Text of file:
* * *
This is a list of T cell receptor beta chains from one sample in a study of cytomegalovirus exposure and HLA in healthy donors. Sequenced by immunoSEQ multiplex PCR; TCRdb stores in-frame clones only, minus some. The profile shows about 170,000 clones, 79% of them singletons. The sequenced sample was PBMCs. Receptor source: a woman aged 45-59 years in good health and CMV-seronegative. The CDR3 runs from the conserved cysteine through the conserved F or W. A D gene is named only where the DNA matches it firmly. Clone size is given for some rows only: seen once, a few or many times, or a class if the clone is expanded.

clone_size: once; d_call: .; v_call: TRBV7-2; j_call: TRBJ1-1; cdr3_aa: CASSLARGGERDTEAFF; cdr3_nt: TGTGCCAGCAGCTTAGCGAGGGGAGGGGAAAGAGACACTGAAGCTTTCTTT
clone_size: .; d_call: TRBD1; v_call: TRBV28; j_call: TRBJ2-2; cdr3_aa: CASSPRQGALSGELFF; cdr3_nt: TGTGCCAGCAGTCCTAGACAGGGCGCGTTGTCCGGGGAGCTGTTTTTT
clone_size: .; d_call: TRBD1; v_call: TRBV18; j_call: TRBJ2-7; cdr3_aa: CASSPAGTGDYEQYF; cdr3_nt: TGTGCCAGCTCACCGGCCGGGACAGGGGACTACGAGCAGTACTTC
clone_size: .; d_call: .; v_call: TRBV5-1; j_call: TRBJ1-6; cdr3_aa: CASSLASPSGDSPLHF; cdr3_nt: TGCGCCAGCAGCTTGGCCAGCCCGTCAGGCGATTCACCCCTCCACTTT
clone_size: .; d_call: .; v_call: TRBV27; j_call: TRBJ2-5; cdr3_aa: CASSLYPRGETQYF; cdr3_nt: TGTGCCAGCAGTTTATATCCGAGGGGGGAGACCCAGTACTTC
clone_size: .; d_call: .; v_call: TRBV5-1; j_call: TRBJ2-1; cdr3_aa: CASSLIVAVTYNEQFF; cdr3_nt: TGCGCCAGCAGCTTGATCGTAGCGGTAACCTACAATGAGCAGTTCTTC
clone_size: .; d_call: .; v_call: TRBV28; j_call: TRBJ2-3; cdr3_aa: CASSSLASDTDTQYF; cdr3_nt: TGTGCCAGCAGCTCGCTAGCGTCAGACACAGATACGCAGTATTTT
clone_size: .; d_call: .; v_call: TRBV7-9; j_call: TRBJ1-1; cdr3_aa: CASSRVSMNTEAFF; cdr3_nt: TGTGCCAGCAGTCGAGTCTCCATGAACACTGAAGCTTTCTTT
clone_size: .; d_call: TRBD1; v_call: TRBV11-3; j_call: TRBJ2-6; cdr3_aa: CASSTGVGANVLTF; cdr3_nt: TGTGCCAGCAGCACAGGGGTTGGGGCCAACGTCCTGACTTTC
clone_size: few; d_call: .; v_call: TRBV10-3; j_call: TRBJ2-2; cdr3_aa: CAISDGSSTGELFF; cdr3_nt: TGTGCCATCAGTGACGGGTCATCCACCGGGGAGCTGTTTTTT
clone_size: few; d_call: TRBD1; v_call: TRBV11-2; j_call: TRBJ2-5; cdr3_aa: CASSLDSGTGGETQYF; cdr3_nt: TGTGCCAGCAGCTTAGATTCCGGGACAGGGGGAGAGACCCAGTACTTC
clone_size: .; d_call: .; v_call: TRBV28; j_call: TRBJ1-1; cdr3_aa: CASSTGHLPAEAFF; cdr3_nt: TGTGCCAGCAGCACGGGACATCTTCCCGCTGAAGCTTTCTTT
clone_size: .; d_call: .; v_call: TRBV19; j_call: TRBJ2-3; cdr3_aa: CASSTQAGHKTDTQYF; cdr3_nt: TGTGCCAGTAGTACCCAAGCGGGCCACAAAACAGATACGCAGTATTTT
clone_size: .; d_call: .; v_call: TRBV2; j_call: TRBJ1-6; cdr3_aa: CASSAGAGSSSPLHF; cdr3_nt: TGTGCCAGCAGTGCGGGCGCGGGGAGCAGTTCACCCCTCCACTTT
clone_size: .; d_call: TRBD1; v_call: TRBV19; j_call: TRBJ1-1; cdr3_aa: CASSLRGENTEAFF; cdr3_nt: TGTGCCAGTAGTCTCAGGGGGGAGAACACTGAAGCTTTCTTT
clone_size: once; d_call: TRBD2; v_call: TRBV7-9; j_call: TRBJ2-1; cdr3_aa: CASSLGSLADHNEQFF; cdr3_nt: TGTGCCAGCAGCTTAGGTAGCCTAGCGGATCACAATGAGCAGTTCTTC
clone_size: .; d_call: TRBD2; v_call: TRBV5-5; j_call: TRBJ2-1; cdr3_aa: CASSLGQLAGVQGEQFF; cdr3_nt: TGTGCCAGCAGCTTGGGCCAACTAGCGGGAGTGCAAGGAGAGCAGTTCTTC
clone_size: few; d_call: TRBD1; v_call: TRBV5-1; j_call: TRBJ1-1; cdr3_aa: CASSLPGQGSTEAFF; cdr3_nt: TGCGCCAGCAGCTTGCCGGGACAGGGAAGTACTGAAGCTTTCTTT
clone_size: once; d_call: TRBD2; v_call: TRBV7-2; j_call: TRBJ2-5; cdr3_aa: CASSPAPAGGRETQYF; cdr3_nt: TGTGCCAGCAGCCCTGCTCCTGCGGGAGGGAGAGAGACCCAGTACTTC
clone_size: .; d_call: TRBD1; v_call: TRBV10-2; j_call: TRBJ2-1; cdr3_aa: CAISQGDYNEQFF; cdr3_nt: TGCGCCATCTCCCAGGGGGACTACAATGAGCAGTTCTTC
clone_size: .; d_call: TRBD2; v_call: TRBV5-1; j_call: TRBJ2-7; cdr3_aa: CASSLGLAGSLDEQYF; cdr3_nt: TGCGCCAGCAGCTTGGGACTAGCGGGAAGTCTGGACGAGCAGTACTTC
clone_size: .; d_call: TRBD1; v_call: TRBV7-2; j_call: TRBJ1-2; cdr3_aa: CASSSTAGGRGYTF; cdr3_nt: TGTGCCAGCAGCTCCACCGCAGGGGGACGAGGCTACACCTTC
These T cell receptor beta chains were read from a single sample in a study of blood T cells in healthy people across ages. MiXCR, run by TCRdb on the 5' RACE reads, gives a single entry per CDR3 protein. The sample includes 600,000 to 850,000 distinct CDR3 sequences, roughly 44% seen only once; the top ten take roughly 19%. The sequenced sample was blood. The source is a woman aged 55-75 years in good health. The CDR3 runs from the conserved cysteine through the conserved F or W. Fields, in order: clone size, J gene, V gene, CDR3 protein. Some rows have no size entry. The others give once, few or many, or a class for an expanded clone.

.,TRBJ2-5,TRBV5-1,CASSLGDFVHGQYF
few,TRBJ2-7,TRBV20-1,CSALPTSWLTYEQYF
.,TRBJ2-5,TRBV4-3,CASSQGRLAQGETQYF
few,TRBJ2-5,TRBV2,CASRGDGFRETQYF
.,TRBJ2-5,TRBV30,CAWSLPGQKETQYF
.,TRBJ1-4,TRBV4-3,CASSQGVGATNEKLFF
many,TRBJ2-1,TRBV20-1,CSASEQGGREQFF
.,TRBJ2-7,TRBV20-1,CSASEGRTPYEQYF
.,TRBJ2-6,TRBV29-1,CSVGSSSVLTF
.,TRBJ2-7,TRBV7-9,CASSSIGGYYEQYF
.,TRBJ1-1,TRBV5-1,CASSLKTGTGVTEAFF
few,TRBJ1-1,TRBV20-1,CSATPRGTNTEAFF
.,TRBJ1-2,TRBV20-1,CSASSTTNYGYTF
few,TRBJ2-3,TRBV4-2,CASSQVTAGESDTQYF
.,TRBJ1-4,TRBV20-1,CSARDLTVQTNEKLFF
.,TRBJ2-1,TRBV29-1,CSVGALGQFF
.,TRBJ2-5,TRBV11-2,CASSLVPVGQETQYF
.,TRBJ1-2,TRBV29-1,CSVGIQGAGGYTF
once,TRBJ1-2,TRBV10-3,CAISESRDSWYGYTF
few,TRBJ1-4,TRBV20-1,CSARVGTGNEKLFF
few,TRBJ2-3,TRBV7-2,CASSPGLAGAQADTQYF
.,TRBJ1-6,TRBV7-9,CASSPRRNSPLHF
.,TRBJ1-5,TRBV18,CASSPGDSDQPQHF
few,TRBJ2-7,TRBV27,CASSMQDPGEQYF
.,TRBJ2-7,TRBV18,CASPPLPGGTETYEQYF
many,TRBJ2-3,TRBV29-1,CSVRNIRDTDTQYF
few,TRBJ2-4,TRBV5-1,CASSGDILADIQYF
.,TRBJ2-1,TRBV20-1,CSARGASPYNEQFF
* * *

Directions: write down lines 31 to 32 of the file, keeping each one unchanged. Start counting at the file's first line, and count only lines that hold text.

many,TRBJ2-1,TRBV20-1,CSASEQGGREQFF
.,TRBJ2-7,TRBV20-1,CSASEGRTPYEQYF